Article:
Fine tuning the photolithography process

Learning about photoresist chemistry

The best information is on the manufacturer's datasheet (see T:\Physics\Minot Group\Group documents\Manuals\Device Making) and in textbooks. Note that Shipley 1813 is a positive DQN resist with no chemical amplification.

Ethan knows two decent textbooks on the subject:

  • “Fundamentals of Microfabrication” 2nd Ed. by Madou (excellent level of detail)
  • “The science and engineering of microelectronic fabrication” 2nd Ed. by Campbell (good overview)

Jaeger also has a well-known textbook “Introduction to microelectronic fabrication” where all he says “carefully follow the manufacturer's recommendations”. All three books are available at the OSU library.

Establishing values for bake - expose - develop

A standard development time for Shipley 1813 should be about 30 seconds (according to Jack Ross at Microchem). If development happens faster - the process is “out of control”. Fast development is either a result excessive exposure time or aggressive developer. We have two developers CD 26 (0.26 normal TMAH) and 351. The CD 26 developer should be used for the double layer photoresit process since the underlayer is not soluble in the 351. The 351 developer is the less aggressive of the two and should be used for a single layer process. The 'normality' of a developer is a measure of how fast it dissolves a standard resist (normality depends on active ingredient concentration and surfactants).

  • “A good normality for developing 1813 resist is 0.26. At higher normality, for example 0.31, development is too fast (normality and develop time are not linear). If you already have a bottle of 0.31 normality, it can be adjusted by diluting with 16% extra DI water (normality scales linear with dilution).”*

The standard bake temperature recommended by Microchem is 115°C.

Matt has tried to find the optimal exposure to go with 115°C bake and 30 second develop using CD 26. Theses tables only apply for Si/SiO2 wafers, the recipe for quartz is different! CD 26 is not recommended for the singe layer process since a 30 sec process generally makes the resist fall apart.

115°C bake10 s in CD 26 develop30 s develop in CD 26
2 s exposure?Does not fall apart, but trench is only 1-2u wide at the bottom
3 s exposureDoes not fall apartedges fall apart
5 s exposureDoes not fall apart-good trench widthedges fall apart

for S1813 on top of Si/SiO2 wafers using the Owen Hall contact aligner

135°C bake10 s in CD 26 develop30 s develop in CD 26
2 s exposurewill not developWill almost certainly not develop
3 s exposurenot fully developedJust barely fully developed
5 s exposurenot fully developedMay appear good, but may be under exposed

for S1813 on top of Si/SiO2 wafers using the Owen Hall contact aligner

We tried higher exposure times on quartz all with 30 sec develop

6 s exposurenot fully exposed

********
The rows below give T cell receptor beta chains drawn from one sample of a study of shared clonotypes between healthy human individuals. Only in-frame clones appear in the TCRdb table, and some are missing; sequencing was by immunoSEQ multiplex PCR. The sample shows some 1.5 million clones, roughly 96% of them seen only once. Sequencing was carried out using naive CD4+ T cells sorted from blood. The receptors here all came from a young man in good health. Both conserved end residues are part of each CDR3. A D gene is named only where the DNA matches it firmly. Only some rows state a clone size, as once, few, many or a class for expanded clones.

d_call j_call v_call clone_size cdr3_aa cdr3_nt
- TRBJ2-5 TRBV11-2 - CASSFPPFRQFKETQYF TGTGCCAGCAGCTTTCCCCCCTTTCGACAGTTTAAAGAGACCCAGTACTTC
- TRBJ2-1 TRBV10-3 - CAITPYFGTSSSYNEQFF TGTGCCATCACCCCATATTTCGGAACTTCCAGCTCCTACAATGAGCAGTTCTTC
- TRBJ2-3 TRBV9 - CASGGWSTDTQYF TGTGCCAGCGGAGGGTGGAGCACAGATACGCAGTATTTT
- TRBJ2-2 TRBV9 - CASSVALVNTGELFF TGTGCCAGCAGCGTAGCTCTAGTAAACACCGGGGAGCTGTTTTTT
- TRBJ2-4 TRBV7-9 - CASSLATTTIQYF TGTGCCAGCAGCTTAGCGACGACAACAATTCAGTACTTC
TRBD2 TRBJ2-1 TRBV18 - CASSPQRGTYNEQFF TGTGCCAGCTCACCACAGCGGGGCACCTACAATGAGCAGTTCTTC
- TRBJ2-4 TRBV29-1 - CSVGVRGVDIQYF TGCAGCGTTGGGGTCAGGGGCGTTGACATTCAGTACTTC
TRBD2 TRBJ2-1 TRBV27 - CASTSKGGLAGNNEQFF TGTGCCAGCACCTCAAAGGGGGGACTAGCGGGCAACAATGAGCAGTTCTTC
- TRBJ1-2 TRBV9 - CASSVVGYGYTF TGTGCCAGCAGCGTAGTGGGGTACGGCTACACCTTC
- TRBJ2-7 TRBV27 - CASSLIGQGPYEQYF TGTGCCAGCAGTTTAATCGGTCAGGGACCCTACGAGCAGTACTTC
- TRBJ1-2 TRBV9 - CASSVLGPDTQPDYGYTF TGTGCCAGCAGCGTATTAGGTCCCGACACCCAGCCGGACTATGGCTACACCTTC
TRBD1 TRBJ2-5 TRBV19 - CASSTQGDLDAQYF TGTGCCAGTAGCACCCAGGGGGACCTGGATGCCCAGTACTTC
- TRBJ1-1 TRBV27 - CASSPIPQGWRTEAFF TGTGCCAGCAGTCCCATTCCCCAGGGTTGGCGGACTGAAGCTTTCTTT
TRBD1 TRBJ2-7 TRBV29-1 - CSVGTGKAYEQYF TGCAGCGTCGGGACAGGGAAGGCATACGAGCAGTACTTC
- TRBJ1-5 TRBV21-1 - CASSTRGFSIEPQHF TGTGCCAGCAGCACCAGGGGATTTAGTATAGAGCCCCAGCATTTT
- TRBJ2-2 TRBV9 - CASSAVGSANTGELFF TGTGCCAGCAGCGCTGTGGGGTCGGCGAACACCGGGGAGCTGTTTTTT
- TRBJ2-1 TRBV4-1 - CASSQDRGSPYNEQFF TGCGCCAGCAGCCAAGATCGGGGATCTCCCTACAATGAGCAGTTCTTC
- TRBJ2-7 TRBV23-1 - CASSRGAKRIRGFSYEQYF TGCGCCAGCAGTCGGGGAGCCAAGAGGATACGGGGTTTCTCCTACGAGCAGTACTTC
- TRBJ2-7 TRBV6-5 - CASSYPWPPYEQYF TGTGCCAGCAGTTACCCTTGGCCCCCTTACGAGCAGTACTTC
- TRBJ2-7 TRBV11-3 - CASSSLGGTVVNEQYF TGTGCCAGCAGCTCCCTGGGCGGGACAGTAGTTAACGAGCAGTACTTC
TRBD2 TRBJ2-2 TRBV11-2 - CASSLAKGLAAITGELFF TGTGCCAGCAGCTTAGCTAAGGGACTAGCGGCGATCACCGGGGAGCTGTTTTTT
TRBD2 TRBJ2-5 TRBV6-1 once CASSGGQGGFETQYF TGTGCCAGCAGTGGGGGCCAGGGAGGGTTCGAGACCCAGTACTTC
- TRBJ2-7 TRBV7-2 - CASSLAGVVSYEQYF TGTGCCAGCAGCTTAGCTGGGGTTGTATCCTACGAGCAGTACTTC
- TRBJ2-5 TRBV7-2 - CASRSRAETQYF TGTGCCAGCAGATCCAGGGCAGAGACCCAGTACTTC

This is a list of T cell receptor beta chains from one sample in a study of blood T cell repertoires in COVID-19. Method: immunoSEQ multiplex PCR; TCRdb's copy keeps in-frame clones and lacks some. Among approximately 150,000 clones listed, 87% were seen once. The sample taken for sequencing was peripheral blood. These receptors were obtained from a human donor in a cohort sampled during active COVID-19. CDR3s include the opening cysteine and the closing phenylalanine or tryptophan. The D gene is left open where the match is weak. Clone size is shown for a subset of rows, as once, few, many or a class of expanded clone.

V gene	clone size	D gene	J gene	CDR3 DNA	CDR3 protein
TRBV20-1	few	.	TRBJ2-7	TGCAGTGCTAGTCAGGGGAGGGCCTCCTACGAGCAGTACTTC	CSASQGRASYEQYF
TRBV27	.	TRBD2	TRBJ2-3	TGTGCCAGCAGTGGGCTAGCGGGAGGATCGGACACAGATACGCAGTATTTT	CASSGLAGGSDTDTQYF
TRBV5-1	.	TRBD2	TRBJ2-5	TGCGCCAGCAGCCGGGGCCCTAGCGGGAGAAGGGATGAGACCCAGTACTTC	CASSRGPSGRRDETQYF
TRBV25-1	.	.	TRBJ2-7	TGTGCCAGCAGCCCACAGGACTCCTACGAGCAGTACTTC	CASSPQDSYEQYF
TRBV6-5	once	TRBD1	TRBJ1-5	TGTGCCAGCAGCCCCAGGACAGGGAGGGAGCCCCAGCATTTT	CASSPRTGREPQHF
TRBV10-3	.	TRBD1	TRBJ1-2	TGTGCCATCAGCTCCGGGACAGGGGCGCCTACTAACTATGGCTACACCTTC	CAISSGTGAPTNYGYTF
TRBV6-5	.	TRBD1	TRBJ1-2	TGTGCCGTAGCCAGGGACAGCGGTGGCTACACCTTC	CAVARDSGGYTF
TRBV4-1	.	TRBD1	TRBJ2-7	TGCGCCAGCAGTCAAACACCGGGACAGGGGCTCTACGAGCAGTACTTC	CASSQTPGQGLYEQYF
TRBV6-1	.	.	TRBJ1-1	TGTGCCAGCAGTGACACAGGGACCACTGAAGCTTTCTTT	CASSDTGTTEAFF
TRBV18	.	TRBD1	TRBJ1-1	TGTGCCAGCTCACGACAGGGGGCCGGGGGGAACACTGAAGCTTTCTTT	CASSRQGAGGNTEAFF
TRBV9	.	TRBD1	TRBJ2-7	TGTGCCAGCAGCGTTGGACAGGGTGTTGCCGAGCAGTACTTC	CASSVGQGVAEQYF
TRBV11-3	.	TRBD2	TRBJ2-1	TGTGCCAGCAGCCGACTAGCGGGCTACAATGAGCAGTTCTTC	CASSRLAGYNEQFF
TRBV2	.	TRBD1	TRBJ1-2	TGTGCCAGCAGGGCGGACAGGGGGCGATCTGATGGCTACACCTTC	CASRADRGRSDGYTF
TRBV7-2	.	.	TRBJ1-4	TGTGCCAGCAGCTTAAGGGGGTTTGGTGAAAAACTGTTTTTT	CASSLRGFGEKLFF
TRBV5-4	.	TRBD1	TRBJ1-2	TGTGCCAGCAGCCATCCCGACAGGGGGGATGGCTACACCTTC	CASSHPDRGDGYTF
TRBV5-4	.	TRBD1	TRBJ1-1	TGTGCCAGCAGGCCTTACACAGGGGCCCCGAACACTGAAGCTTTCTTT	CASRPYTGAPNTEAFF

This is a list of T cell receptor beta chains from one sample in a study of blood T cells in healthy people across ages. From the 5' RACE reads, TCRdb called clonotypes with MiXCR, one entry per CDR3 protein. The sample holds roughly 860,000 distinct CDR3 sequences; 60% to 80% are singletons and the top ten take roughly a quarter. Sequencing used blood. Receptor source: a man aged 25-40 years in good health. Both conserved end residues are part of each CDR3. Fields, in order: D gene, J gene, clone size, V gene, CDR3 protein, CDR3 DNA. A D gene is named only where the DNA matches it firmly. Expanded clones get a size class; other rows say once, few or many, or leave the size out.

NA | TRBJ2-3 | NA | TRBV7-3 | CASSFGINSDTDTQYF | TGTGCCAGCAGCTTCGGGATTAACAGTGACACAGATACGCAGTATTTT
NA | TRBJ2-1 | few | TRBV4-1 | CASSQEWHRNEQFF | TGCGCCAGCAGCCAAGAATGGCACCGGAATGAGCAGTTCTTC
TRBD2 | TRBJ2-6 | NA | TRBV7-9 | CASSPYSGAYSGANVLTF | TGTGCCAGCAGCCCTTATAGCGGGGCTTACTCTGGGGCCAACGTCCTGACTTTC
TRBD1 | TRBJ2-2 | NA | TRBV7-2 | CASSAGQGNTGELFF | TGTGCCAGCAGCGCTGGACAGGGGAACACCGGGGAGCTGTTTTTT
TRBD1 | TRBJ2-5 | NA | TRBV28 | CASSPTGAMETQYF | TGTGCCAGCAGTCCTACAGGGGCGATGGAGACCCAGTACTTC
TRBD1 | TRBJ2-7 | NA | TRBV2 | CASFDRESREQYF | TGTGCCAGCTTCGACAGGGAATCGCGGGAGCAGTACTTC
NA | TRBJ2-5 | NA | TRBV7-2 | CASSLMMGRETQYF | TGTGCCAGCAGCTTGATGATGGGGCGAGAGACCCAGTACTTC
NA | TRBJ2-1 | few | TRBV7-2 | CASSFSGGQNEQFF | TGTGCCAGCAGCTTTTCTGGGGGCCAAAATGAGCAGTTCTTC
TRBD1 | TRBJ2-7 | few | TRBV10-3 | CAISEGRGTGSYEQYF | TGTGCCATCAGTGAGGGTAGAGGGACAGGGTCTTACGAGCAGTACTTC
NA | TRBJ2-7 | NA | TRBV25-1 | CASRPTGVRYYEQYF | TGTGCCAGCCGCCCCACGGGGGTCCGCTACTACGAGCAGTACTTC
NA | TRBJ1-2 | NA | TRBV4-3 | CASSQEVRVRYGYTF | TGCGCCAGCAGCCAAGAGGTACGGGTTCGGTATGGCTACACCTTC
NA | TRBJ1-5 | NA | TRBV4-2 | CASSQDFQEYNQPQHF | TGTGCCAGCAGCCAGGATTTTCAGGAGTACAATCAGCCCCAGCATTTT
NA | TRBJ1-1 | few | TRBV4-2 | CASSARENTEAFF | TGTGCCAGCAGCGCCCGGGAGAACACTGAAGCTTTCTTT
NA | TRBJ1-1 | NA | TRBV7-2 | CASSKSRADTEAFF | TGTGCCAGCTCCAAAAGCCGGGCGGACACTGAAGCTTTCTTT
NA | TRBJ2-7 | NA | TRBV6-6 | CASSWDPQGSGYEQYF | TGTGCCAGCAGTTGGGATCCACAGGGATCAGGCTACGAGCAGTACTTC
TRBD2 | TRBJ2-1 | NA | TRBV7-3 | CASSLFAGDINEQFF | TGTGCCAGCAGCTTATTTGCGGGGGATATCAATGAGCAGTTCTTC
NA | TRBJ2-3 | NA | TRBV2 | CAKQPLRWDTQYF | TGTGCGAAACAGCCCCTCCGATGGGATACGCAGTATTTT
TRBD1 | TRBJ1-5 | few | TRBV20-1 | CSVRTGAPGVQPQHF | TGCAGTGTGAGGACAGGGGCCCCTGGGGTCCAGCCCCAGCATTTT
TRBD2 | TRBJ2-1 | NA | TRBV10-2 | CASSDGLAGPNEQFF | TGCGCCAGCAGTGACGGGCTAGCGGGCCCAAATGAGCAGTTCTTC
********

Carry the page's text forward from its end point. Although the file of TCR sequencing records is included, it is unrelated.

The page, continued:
8 s exposuretrench has top width of 26u and bottom width of 12.03
10 s exposuretrench has top width of 33.9 and a bottom width of 14.21
  • My recommendation for lithography on silicon

Clean the wafer first with acetone, IPA, water

Bake at 115 for 5min to remove any water on the wafer

Spin on S1813 at 4000 rpm

115 bake for 2min

expose 5 sec

Develop for 10 sec with gentle agitation using CD 26

Develop for 40sec 4:1 dilution of water:351- (recommended)

  • My recommendation for double layer lithography on silicon

Clean the wafer first with acetone, IPA, water

Bake at 115 for 5min to remove any water on the wafer

Spin on LOR3B at 2500 rpm (should be able to watch the film change color as it spins, if not something is wrong)

190 bake for 2min

Spin on S1813 at 4000rpm

Bake at 115 for 2min

expose 5 sec

Develop for 20 sec with gentle agitation using CD 26

  • Clean rooms recipe fo HF Etching

Clean the wafer first with acetone, IPA, water

Bake at 115 for 5min to remove any water on the wafer

Spin on S1813 at 4000rpm

Bake at 85 for 2min

expose 4 sec

2nd bake at 115 for 3min ( I do not understand the function of the second bake)

Develop for 10 sec with gentle agitation using CD 26

Develop for 40sec 4:1 dilution of DI:351- (recommended)

Bake at 115 for 5min

Etch using 20:1 buffer (Etch rate ????)

Undercuts for good liftoff

Microchem sells a range of PMGI materials (polymethylglutarimide) for making sacrificial underlayers (creating an undercut so that metalization is clean). You can choose:

  1. Different viscosities (so the polymer spins to different thickness).
  2. Different developing rates (varying levels of undercut)

PMGI develops fairly slow, but development becomes faster after exposing to 290 nm light (our contact aligner doesn't produce this wavelength). Faster development is also acheived by adding filler to the PMGI. PMGI + filler is called LOR (lift-off resist)*. LOR-A is about 5 times faster than slow-series PMGI. LOR-B is about 25 times faster. The development rate of LOR can be adjusted from 100% to ~60% by increasing the bake temperature from 170 C to 190 C.

The Microchem technical sheet for PMGI & LOR suggests

  • LOR-A: 0.35 - 1 micron undercut (0.26 or 0.24 Normality)
  • LOR-B: 0.5 - >1 micron undercut (0.24 Normality)

We purchased LOR-B ($391 per bottle). The microscope cross-sectional image below shows 1300 nm of S1813 on top of 350 nm of LOR-B on top of Si/SiO2 wafer. The undercut came out about right. We were aiming for between 0.5 and 1 microns. The bake 190C for 2min with a 2nd bake of S1813 on top at 115 for 2min. The develop time is 20 sec in CD 26

*Info from the the technical support at Microchem.


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